Tuesday, March 03, 2015

The scandal of limitless detention

A cross party-group of MPs has called for an end to the indefinite detention of migrants, warning that too many people are being unnecessarily detained, sometimes for as long as four years, under a system they characterise as “expensive, ineffective and unjust”. Britain’s “deeply shocking” treatment of vulnerable asylum-seekers sees innocent people held for years in detention centres. People fleeing torture or persecution to seek refuge in the UK should no longer be detained for more than 28 days in immigration removal centres, as evidence suggests spending any longer locked up can be catastrophic for their health, the report by a cross-party group of MPsand peers recommends. 

The panel expressed concern that individuals detained under immigration powers were “increasingly being held in prison-like conditions”. The biggest immigration removal centres are either converted high-security prisons or have been built to that specification. Detainees should be held in “suitable accommodation that is conducive to an open and relaxed regime”, the report suggests. The panel concluded that “depriving an individual of their liberty for the purposes of immigration detention should be an absolute last resort and only used to effect removal”. The report described the conditions in which migrants and asylum seekers, who are not convicted criminals, are held as “tantamount to high security prison settings”.

Members of the panel said they were shocked by some of the testimonies they heard from current and former detainees, some of whom had been held for years, without being told when they were likely to be released. They concluded that current Home Office policy puts the health of detainees at “serious risk”. The UK is the only country in the European Union not to have an upper time limit on detention. Some of their testimonies made MPs gasp with horror – among them accounts of suicide attempts, being handcuffed for hospital treatment, and of women detainees being sexually harassed by guards.

David Burrowes, Conservative MP and panel member, said: “Immigration is on the political agenda, but rarely do we unite on a cross-party basis and consider the issue of immigration detention. The lack of a time limit is resulting in people being locked up for months and, in some cases, several years, purely for administrative reasons.”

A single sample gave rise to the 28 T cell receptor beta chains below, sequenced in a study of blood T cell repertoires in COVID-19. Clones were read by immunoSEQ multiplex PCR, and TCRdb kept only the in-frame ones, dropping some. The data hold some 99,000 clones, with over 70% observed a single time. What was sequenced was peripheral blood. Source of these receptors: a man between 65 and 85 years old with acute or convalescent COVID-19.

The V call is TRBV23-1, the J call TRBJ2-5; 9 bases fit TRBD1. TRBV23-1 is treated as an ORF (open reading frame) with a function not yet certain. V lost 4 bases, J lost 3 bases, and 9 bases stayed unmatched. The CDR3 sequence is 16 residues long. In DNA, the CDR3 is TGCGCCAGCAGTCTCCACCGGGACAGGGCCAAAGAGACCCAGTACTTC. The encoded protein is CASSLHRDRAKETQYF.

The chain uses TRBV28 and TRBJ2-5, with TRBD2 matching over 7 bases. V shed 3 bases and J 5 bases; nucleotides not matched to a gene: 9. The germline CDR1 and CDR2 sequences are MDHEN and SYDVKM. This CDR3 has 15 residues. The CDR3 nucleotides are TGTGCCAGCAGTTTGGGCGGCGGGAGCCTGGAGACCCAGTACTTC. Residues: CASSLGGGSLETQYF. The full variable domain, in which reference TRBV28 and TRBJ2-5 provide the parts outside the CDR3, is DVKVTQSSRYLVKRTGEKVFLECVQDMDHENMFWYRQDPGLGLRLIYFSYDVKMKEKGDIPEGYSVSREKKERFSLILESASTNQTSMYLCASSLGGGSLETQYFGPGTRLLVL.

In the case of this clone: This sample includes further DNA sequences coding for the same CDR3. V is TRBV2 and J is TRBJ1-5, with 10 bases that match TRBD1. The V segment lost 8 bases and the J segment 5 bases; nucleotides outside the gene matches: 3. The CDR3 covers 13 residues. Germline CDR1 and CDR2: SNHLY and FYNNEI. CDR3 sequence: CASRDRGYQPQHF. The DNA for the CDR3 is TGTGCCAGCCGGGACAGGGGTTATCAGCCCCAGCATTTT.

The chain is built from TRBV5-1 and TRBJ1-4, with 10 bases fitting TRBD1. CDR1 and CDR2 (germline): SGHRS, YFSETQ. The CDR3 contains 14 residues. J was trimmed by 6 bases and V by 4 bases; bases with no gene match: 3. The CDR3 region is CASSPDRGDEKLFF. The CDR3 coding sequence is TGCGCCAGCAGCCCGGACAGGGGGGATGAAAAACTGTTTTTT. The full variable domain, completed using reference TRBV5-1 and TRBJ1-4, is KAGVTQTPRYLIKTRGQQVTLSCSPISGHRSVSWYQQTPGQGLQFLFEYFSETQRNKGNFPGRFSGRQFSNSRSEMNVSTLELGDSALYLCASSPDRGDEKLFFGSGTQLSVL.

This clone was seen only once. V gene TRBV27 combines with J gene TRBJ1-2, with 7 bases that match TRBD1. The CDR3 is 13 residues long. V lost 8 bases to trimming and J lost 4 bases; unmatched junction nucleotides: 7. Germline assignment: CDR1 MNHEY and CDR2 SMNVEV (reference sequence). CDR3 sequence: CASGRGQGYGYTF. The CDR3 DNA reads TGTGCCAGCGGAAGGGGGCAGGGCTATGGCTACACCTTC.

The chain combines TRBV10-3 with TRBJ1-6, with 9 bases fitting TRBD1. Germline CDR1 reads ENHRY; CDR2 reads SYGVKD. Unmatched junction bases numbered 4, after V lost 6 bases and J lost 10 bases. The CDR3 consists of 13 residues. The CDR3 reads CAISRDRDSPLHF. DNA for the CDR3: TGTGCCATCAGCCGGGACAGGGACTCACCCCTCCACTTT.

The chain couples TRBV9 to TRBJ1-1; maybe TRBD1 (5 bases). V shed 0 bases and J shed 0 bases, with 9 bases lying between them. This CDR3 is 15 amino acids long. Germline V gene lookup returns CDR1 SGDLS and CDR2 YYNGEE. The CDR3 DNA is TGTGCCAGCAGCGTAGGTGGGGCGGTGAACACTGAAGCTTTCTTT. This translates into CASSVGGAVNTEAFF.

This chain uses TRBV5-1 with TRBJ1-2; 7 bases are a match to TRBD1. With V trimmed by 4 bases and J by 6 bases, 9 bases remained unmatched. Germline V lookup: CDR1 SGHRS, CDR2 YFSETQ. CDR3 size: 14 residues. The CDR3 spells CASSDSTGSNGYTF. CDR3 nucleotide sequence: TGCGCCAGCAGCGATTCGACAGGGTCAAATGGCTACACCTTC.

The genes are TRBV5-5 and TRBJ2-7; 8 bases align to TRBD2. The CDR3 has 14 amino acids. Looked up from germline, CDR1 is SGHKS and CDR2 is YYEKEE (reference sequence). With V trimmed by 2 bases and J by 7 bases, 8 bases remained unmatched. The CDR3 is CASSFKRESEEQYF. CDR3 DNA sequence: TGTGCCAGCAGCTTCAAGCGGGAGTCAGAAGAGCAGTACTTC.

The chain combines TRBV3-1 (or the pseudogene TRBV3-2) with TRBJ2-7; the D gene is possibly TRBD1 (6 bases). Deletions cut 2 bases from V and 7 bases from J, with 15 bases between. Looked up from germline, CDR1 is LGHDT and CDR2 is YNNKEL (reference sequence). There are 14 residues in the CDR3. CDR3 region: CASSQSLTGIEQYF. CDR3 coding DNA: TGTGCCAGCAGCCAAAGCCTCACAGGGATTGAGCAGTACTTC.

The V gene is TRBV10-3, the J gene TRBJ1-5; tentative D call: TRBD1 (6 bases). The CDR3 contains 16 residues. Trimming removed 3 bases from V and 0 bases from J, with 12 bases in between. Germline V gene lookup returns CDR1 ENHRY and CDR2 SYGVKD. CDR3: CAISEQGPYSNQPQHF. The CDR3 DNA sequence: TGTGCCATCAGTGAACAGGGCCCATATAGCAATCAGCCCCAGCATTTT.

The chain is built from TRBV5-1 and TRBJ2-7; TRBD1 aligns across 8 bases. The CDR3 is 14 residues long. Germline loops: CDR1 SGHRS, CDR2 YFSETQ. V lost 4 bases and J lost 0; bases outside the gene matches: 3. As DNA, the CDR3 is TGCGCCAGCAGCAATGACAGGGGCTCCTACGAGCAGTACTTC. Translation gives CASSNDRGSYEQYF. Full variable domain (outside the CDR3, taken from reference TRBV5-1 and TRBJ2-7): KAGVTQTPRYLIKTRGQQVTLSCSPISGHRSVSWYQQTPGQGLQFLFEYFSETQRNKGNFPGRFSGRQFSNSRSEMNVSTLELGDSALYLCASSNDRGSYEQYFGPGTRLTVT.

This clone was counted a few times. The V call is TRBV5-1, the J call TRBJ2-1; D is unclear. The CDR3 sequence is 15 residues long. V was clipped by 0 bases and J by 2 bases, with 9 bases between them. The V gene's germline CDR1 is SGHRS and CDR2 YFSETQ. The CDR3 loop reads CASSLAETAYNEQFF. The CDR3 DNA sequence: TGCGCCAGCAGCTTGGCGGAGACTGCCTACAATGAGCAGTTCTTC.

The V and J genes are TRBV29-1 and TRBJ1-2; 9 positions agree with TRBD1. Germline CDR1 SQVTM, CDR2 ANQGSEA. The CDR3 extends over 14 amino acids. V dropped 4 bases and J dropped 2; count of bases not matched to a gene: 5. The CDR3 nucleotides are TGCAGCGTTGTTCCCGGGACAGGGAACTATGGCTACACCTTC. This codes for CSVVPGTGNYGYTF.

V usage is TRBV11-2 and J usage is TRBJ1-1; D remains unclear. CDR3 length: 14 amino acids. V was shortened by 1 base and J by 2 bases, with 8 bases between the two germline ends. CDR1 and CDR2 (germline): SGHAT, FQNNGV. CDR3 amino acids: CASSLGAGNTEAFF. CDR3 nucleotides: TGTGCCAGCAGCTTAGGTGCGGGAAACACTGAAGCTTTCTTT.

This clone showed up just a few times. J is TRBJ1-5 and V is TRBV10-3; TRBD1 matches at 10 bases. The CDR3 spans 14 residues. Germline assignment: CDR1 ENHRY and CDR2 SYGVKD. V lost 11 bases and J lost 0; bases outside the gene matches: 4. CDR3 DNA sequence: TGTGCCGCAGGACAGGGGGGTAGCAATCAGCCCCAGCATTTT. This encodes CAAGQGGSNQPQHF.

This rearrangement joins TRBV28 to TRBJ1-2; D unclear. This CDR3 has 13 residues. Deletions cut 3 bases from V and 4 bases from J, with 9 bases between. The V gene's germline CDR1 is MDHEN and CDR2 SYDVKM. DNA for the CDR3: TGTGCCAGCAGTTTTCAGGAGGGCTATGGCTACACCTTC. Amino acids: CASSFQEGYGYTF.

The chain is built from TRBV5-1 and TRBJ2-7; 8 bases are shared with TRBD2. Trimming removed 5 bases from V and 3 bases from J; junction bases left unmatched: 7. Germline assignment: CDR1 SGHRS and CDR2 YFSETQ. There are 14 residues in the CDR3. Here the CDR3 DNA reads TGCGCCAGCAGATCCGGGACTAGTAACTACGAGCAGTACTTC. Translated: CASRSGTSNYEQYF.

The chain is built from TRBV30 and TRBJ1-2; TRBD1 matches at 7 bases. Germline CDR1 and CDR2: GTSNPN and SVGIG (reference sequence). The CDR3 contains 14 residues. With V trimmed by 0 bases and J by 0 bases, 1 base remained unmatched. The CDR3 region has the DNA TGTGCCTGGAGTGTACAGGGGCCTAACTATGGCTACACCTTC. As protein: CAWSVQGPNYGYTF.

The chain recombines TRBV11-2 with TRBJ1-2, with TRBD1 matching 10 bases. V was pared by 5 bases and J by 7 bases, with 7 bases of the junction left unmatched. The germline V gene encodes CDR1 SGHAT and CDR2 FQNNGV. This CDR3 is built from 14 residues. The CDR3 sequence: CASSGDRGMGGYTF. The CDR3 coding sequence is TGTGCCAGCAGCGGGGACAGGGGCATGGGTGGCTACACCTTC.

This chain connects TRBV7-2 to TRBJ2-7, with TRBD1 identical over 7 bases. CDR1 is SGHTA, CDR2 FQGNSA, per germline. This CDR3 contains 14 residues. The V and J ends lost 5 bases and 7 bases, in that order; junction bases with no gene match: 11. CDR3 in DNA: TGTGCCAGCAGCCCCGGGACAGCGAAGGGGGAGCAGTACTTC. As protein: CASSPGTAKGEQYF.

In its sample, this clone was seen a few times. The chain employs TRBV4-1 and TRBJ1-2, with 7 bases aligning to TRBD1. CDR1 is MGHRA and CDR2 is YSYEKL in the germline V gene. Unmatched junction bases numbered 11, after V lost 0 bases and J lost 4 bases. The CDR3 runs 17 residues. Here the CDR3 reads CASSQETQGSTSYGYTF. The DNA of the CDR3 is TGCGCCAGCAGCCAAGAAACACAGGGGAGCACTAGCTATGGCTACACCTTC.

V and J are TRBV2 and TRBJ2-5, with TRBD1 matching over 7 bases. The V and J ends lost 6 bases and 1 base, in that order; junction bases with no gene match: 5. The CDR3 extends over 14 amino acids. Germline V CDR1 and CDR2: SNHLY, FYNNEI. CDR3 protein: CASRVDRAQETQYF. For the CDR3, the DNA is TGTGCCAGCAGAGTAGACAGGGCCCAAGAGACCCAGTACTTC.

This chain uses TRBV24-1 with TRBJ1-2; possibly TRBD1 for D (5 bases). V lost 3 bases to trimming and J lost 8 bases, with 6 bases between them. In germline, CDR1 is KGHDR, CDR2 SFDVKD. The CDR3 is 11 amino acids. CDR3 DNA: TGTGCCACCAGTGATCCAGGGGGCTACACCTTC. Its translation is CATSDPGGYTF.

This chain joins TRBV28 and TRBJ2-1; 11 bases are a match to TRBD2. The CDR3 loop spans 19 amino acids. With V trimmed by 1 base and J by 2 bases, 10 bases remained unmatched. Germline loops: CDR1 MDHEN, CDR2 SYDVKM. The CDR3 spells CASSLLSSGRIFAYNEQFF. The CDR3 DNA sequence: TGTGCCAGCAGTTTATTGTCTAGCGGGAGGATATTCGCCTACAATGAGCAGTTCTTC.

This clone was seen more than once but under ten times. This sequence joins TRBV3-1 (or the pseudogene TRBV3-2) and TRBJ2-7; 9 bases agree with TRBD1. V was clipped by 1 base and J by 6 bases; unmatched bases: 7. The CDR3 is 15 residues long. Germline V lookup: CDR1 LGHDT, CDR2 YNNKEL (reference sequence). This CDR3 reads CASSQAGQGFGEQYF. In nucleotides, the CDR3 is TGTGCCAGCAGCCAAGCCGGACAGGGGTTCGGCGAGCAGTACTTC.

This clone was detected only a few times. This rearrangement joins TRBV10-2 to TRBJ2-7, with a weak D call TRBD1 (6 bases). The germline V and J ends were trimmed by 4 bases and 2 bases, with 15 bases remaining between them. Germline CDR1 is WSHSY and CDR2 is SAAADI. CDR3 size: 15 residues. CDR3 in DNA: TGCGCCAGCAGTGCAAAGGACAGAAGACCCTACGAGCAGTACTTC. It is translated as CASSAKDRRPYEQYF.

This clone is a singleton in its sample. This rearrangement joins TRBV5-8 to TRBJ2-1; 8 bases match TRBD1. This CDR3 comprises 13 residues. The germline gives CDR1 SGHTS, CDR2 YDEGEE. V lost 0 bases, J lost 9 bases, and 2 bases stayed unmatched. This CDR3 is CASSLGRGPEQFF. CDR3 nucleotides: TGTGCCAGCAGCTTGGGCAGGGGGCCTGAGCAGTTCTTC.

The panel brought together MPs and law lords from across the spectrum, from former Conservative cabinet minister Caroline Spelman to Labour’s Paul Blomfield, as well as the former chief inspector of prisons, Lord Ramsbotham.

“What is unusual about the panel is that it brings together people who do not agree on all aspects of reform of the immigration system – some are more hawkish, some are more liberal – but we are united in thinking that the current system is ineffective and inhumane,” Liberal Democrat MP Sarah Teather, who chaired the inquiry, said.

“Some lose hope and they try to kill themselves,” one detainee told the inquiry. “Some try burning themselves with whatever they can get. Some try hanging themselves in the shower. They think it’s the only way out. I’ve seen this with my own eyes. Detention is a way to destroy people: they do not kill you directly, but instead you kill yourself.”

A three-month undercover investigation by Channel 4 news revealed serious instances of sexism and racism among Serco staff running the Yarl’s Wood immigration centre. Guards at the centre were filmed describing various detainees as “black bitch” and “evil”. At one point a guard was filmed commenting: “They are all slashing their wrists, apparently. Let them slash their wrists ... It’s attention seeking.”

Home Office officials are failing to follow guidance that immigration detention should be used sparingly. Current Home Office policy puts the health of detainees at serious risk.

At the end of 2014, there were 3,462 people in immigration detention centres, 24% higher than at the end of 2013; 397 had been detained for more than 6 months, 108 for longer than a year, and 18 for longer than two years. During 2014, 30,365 entered detention, an increase of 17% since 2010.

“tantamount to high security prison settings”

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